Not sure where you live but the last few hurricane seasons have not been that bad. The season after Katrina and Rita was actually very mild. The average for a season we expect four named systems hurricanes, two of which are category 3 or greater in strength at 1st landfall.
Katrina and Rita fell within the range of normal weather. It's just that they hit a part of the U.S. that doesn't usually get hit by the bigger ones.
For every action there is an opposite, yet equal reaction. I imagine that though this may help control typhoons or whatever, it will change something else in a different part of the globe. It probably won't be good either.
PopSci should be embarrassed to publish this story. Build 92,928 of these subs so you could cool a 10 mile by 10 mile area and they might stand a chance of slowing it just a little. But I doubt that would be enough to slow it down much. Come on 600,000 sq ft? I thought Japs were smart? An eye alone can be 30 miles and they want to cool a a 775x775ft square? Would probably realistically need to cool the whole eye so realistically close to 1 million of these 10 million dollar subs. So what is that $1,000,000,000,000. Sounds like a great investment. That doesn't include operating costs by the way =P Hope they have well over a quadrillion dollars to throw at this!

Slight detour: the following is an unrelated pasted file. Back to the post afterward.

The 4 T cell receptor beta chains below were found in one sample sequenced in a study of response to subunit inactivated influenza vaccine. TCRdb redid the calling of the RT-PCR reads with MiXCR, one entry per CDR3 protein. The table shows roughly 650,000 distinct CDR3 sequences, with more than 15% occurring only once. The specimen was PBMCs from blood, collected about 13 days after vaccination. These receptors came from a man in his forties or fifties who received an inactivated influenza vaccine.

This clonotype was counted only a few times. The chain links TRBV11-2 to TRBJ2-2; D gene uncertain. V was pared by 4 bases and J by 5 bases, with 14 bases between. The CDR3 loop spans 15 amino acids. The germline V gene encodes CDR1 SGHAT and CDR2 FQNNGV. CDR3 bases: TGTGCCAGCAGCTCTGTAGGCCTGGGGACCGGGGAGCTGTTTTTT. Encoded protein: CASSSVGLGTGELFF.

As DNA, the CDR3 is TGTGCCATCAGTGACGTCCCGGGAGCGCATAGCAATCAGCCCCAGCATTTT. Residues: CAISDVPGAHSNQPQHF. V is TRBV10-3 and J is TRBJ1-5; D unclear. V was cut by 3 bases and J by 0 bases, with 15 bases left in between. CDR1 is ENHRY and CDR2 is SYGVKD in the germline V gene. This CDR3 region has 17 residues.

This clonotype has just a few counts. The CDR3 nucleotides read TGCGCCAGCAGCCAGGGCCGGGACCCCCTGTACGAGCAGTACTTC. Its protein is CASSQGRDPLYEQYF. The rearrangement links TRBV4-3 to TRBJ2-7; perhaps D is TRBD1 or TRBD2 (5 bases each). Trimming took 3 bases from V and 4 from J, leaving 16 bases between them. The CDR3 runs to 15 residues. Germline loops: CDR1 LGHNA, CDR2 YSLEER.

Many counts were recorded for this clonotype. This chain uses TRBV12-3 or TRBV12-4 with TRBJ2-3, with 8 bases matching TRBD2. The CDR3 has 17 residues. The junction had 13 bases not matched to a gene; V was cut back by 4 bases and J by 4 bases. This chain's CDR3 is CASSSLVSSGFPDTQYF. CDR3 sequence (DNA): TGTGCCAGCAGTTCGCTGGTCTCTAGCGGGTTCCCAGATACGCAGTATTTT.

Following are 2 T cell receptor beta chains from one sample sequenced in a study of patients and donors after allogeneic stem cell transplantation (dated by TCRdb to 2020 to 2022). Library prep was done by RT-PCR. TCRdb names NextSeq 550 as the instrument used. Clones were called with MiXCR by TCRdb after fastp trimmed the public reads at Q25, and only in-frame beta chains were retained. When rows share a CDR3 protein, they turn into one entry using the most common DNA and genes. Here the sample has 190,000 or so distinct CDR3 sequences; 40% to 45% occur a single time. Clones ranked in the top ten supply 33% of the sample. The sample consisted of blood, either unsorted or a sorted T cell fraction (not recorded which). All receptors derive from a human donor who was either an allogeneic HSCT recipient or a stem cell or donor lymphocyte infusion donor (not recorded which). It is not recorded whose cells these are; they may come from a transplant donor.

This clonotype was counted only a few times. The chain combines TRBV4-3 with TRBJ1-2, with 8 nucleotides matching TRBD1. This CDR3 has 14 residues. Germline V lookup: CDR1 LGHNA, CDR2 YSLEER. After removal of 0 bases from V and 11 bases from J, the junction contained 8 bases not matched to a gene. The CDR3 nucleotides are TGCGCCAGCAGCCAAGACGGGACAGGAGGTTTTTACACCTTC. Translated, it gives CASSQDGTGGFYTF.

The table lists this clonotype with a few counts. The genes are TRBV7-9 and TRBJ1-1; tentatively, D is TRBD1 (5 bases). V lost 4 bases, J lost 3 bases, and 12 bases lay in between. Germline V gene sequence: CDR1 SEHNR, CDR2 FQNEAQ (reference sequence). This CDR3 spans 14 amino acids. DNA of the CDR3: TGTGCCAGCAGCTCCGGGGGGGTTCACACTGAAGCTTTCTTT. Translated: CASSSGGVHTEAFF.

This seems to be one of those "pull yourself up by your bootstraps" solutions. Chilled water doesn't just happen. It takes a lot of energy to either chill water or move it from lower depths. Pumping from lower depths messes with the evolved stratification of sea life. Either way, additional heat is generated. You can't keep it on the submarine, so it has to go into the water. As with other weather control techniques, the unexpected consequences can be severe. If storms increase in adjacent areas, international lawsuits could be forthcoming.
Dear World, Please use twelve A-6D/E Intruder Aircraft with Modified Sargeant Fletcher Fuel Tanks that carry liquid Nitrogen to fly in the eye and dump/spray said Nitrogen in a large quantity(see Aircraft before mentioned capabilities) to "seed" the TYPHOON quickley and multiple times anywhere in the world within a few hours. FYI...Subs are really slow. In the future putting the cart before the horse is not recommended. Please feel free to contact me for more information.
There is an obvious problem: Cold salty ocean water sinks. It doesn't spread over a large surface area.
What you really want to do is prevent concentrated heat dissipation at the water surface in front of a hurricane.